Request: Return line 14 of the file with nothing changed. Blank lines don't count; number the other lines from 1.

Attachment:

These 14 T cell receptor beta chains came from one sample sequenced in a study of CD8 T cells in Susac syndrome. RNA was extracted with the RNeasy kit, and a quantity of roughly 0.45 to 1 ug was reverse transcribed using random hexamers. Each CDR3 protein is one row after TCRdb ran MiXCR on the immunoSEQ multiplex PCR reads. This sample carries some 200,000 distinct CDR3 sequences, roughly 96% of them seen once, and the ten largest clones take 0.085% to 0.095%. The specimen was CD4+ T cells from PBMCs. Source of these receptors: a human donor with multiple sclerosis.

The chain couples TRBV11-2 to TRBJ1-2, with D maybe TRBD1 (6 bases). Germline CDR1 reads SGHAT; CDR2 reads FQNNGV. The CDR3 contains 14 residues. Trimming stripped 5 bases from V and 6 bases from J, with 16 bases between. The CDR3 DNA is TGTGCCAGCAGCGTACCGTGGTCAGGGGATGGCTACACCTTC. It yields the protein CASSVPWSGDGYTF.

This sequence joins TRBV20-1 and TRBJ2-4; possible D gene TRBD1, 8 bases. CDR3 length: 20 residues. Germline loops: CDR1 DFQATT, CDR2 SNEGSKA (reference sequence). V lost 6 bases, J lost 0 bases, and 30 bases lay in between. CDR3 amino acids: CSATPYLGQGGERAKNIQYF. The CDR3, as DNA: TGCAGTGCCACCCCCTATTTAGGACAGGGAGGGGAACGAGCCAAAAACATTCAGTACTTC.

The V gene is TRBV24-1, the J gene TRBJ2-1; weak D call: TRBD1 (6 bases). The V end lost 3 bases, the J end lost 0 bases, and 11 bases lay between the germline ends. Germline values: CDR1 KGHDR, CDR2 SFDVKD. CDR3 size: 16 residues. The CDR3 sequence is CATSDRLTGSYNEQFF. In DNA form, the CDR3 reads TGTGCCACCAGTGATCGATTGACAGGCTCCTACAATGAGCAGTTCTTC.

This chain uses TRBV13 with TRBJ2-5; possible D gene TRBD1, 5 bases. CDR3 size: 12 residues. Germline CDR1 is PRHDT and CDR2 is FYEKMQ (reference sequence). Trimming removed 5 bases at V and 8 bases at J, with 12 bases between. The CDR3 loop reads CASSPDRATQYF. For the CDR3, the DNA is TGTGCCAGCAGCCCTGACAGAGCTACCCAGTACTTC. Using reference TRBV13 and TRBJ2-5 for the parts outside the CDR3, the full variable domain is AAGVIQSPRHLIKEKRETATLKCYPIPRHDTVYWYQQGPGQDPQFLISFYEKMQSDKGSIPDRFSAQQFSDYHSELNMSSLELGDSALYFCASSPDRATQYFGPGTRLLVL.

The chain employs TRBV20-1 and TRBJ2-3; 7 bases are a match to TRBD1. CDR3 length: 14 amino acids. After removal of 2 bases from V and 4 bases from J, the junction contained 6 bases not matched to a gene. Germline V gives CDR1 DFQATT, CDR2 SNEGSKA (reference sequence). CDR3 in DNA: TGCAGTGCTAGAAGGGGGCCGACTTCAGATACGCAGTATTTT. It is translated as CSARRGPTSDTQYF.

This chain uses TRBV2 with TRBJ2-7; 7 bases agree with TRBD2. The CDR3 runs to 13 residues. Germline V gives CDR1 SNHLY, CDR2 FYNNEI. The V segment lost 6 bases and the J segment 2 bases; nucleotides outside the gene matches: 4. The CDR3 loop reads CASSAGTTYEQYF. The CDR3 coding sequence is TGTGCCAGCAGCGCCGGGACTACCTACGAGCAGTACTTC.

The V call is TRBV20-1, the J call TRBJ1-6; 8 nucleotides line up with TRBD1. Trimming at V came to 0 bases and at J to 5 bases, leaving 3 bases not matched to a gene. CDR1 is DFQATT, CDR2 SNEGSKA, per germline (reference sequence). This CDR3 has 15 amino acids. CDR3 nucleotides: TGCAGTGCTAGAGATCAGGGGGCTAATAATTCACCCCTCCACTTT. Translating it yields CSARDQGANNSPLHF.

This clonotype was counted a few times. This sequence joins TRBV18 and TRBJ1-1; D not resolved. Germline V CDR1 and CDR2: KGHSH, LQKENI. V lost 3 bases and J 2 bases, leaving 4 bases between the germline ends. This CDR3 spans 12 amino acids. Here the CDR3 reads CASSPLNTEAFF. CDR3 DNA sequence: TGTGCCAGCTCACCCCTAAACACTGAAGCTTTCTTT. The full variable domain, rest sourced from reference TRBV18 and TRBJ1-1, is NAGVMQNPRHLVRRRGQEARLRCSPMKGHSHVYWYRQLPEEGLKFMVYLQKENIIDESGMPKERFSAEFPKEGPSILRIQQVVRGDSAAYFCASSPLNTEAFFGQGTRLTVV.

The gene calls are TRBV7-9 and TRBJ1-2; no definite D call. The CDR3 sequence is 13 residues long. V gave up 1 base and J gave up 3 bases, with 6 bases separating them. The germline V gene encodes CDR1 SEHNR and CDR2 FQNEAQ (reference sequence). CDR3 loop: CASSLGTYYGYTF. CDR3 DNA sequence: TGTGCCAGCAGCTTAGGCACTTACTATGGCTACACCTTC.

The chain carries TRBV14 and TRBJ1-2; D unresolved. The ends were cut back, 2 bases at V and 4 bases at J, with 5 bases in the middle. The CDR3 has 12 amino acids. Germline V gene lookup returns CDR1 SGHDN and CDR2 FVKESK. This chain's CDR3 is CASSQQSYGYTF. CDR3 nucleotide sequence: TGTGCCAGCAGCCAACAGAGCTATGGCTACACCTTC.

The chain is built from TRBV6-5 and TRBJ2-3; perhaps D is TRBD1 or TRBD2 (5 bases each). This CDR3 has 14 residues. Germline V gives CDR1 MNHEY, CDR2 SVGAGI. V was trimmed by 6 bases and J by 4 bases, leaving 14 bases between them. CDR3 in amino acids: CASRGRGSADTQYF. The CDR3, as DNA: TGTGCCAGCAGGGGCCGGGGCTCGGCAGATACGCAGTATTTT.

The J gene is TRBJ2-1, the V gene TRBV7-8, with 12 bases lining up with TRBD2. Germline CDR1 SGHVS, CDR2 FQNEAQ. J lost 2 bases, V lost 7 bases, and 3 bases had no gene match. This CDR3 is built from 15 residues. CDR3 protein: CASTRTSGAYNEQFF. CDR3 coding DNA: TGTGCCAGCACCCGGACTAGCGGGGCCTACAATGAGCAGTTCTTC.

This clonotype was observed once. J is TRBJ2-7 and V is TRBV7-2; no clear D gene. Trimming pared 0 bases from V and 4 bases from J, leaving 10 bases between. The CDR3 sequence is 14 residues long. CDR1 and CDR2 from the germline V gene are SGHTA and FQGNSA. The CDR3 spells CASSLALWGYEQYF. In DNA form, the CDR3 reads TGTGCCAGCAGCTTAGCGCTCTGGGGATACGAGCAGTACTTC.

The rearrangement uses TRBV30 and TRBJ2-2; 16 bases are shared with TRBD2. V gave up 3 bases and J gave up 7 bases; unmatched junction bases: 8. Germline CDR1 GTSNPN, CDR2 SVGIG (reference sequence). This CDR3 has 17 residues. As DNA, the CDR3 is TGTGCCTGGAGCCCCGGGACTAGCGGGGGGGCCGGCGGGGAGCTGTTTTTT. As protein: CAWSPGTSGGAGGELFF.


This clonotype was observed once. J is TRBJ2-7 and V is TRBV7-2; no clear D gene. Trimming pared 0 bases from V and 4 bases from J, leaving 10 bases between. The CDR3 sequence is 14 residues long. CDR1 and CDR2 from the germline V gene are SGHTA and FQGNSA. The CDR3 spells CASSLALWGYEQYF. In DNA form, the CDR3 reads TGTGCCAGCAGCTTAGCGCTCTGGGGATACGAGCAGTACTTC.